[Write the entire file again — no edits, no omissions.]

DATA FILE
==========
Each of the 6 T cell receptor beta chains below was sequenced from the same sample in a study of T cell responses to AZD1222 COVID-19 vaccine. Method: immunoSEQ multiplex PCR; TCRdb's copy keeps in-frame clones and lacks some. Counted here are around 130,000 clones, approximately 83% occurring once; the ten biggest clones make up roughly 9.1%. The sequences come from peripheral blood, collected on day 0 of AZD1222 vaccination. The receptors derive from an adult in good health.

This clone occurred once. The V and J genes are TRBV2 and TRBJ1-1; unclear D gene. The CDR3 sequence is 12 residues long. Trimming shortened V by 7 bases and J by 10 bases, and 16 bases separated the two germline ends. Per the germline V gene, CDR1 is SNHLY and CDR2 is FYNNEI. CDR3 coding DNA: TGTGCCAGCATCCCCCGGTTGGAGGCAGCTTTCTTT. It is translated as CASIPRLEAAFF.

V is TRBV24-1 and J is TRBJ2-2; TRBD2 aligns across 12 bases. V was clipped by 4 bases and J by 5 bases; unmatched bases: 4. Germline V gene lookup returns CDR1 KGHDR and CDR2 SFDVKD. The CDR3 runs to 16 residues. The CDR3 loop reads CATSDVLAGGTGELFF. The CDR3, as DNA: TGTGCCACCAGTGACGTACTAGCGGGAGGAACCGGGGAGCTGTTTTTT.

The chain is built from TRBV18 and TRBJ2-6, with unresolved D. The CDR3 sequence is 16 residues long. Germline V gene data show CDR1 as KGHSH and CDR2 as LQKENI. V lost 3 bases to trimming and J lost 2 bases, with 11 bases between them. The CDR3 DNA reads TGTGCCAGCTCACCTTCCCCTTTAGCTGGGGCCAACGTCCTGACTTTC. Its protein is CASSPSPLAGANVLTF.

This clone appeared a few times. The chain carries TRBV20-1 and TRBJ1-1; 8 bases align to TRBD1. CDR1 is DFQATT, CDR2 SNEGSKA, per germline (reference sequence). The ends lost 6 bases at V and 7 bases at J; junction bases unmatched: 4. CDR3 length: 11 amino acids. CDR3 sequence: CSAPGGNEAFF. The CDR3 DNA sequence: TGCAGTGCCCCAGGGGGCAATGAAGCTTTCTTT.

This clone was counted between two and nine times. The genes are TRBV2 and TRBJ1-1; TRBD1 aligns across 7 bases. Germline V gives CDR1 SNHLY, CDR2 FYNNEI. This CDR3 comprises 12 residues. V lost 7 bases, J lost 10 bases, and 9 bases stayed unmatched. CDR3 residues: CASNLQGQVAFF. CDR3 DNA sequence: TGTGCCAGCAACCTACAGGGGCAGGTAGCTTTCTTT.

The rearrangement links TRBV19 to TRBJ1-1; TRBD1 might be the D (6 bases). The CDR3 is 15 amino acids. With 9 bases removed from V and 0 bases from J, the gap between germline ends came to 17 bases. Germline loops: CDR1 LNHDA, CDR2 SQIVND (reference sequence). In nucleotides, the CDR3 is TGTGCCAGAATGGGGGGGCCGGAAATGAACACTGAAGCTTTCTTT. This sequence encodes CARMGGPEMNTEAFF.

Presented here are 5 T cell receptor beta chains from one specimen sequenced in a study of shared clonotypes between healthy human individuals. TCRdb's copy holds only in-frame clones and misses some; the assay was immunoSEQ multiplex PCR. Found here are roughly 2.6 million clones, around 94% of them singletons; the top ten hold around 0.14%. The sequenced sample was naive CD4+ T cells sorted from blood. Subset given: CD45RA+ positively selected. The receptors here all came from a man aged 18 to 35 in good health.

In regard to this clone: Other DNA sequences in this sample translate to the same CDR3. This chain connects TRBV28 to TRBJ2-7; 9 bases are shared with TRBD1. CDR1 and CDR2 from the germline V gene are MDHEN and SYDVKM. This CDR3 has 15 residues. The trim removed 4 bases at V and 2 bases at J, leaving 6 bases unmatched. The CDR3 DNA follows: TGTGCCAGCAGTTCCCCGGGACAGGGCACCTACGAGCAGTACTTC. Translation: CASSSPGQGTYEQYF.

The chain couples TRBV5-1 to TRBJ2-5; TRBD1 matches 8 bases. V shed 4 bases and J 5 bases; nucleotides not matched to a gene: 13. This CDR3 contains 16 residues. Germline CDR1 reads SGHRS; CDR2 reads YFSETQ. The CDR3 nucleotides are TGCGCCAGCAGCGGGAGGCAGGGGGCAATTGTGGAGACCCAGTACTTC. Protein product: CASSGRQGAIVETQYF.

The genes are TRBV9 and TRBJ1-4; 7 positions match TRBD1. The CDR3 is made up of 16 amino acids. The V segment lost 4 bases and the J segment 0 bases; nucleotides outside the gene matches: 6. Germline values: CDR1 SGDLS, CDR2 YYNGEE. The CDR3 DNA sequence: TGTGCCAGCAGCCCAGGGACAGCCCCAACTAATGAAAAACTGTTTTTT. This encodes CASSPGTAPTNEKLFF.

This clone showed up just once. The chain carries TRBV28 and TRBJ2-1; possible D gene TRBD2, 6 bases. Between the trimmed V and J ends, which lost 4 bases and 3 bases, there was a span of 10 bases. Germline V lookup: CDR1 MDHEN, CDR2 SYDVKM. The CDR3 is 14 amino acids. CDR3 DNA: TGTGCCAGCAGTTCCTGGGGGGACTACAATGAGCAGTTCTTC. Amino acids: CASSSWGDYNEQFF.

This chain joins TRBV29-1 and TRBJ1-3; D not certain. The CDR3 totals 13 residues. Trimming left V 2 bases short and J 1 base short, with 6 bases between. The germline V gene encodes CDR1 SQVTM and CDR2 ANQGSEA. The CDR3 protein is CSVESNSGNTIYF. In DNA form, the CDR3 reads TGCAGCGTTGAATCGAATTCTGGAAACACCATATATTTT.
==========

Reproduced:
Each of the 6 T cell receptor beta chains below was sequenced from the same sample in a study of T cell responses to AZD1222 COVID-19 vaccine. Method: immunoSEQ multiplex PCR; TCRdb's copy keeps in-frame clones and lacks some. Counted here are around 130,000 clones, approximately 83% occurring once; the ten biggest clones make up roughly 9.1%. The sequences come from peripheral blood, collected on day 0 of AZD1222 vaccination. The receptors derive from an adult in good health.

This clone occurred once. The V and J genes are TRBV2 and TRBJ1-1; unclear D gene. The CDR3 sequence is 12 residues long. Trimming shortened V by 7 bases and J by 10 bases, and 16 bases separated the two germline ends. Per the germline V gene, CDR1 is SNHLY and CDR2 is FYNNEI. CDR3 coding DNA: TGTGCCAGCATCCCCCGGTTGGAGGCAGCTTTCTTT. It is translated as CASIPRLEAAFF.

V is TRBV24-1 and J is TRBJ2-2; TRBD2 aligns across 12 bases. V was clipped by 4 bases and J by 5 bases; unmatched bases: 4. Germline V gene lookup returns CDR1 KGHDR and CDR2 SFDVKD. The CDR3 runs to 16 residues. The CDR3 loop reads CATSDVLAGGTGELFF. The CDR3, as DNA: TGTGCCACCAGTGACGTACTAGCGGGAGGAACCGGGGAGCTGTTTTTT.

The chain is built from TRBV18 and TRBJ2-6, with unresolved D. The CDR3 sequence is 16 residues long. Germline V gene data show CDR1 as KGHSH and CDR2 as LQKENI. V lost 3 bases to trimming and J lost 2 bases, with 11 bases between them. The CDR3 DNA reads TGTGCCAGCTCACCTTCCCCTTTAGCTGGGGCCAACGTCCTGACTTTC. Its protein is CASSPSPLAGANVLTF.

This clone appeared a few times. The chain carries TRBV20-1 and TRBJ1-1; 8 bases align to TRBD1. CDR1 is DFQATT, CDR2 SNEGSKA, per germline (reference sequence). The ends lost 6 bases at V and 7 bases at J; junction bases unmatched: 4. CDR3 length: 11 amino acids. CDR3 sequence: CSAPGGNEAFF. The CDR3 DNA sequence: TGCAGTGCCCCAGGGGGCAATGAAGCTTTCTTT.

This clone was counted between two and nine times. The genes are TRBV2 and TRBJ1-1; TRBD1 aligns across 7 bases. Germline V gives CDR1 SNHLY, CDR2 FYNNEI. This CDR3 comprises 12 residues. V lost 7 bases, J lost 10 bases, and 9 bases stayed unmatched. CDR3 residues: CASNLQGQVAFF. CDR3 DNA sequence: TGTGCCAGCAACCTACAGGGGCAGGTAGCTTTCTTT.

The rearrangement links TRBV19 to TRBJ1-1; TRBD1 might be the D (6 bases). The CDR3 is 15 amino acids. With 9 bases removed from V and 0 bases from J, the gap between germline ends came to 17 bases. Germline loops: CDR1 LNHDA, CDR2 SQIVND (reference sequence). In nucleotides, the CDR3 is TGTGCCAGAATGGGGGGGCCGGAAATGAACACTGAAGCTTTCTTT. This sequence encodes CARMGGPEMNTEAFF.

Presented here are 5 T cell receptor beta chains from one specimen sequenced in a study of shared clonotypes between healthy human individuals. TCRdb's copy holds only in-frame clones and misses some; the assay was immunoSEQ multiplex PCR. Found here are roughly 2.6 million clones, around 94% of them singletons; the top ten hold around 0.14%. The sequenced sample was naive CD4+ T cells sorted from blood. Subset given: CD45RA+ positively selected. The receptors here all came from a man aged 18 to 35 in good health.

In regard to this clone: Other DNA sequences in this sample translate to the same CDR3. This chain connects TRBV28 to TRBJ2-7; 9 bases are shared with TRBD1. CDR1 and CDR2 from the germline V gene are MDHEN and SYDVKM. This CDR3 has 15 residues. The trim removed 4 bases at V and 2 bases at J, leaving 6 bases unmatched. The CDR3 DNA follows: TGTGCCAGCAGTTCCCCGGGACAGGGCACCTACGAGCAGTACTTC. Translation: CASSSPGQGTYEQYF.

The chain couples TRBV5-1 to TRBJ2-5; TRBD1 matches 8 bases. V shed 4 bases and J 5 bases; nucleotides not matched to a gene: 13. This CDR3 contains 16 residues. Germline CDR1 reads SGHRS; CDR2 reads YFSETQ. The CDR3 nucleotides are TGCGCCAGCAGCGGGAGGCAGGGGGCAATTGTGGAGACCCAGTACTTC. Protein product: CASSGRQGAIVETQYF.

The genes are TRBV9 and TRBJ1-4; 7 positions match TRBD1. The CDR3 is made up of 16 amino acids. The V segment lost 4 bases and the J segment 0 bases; nucleotides outside the gene matches: 6. Germline values: CDR1 SGDLS, CDR2 YYNGEE. The CDR3 DNA sequence: TGTGCCAGCAGCCCAGGGACAGCCCCAACTAATGAAAAACTGTTTTTT. This encodes CASSPGTAPTNEKLFF.

This clone showed up just once. The chain carries TRBV28 and TRBJ2-1; possible D gene TRBD2, 6 bases. Between the trimmed V and J ends, which lost 4 bases and 3 bases, there was a span of 10 bases. Germline V lookup: CDR1 MDHEN, CDR2 SYDVKM. The CDR3 is 14 amino acids. CDR3 DNA: TGTGCCAGCAGTTCCTGGGGGGACTACAATGAGCAGTTCTTC. Amino acids: CASSSWGDYNEQFF.

This chain joins TRBV29-1 and TRBJ1-3; D not certain. The CDR3 totals 13 residues. Trimming left V 2 bases short and J 1 base short, with 6 bases between. The germline V gene encodes CDR1 SQVTM and CDR2 ANQGSEA. The CDR3 protein is CSVESNSGNTIYF. In DNA form, the CDR3 reads TGCAGCGTTGAATCGAATTCTGGAAACACCATATATTTT.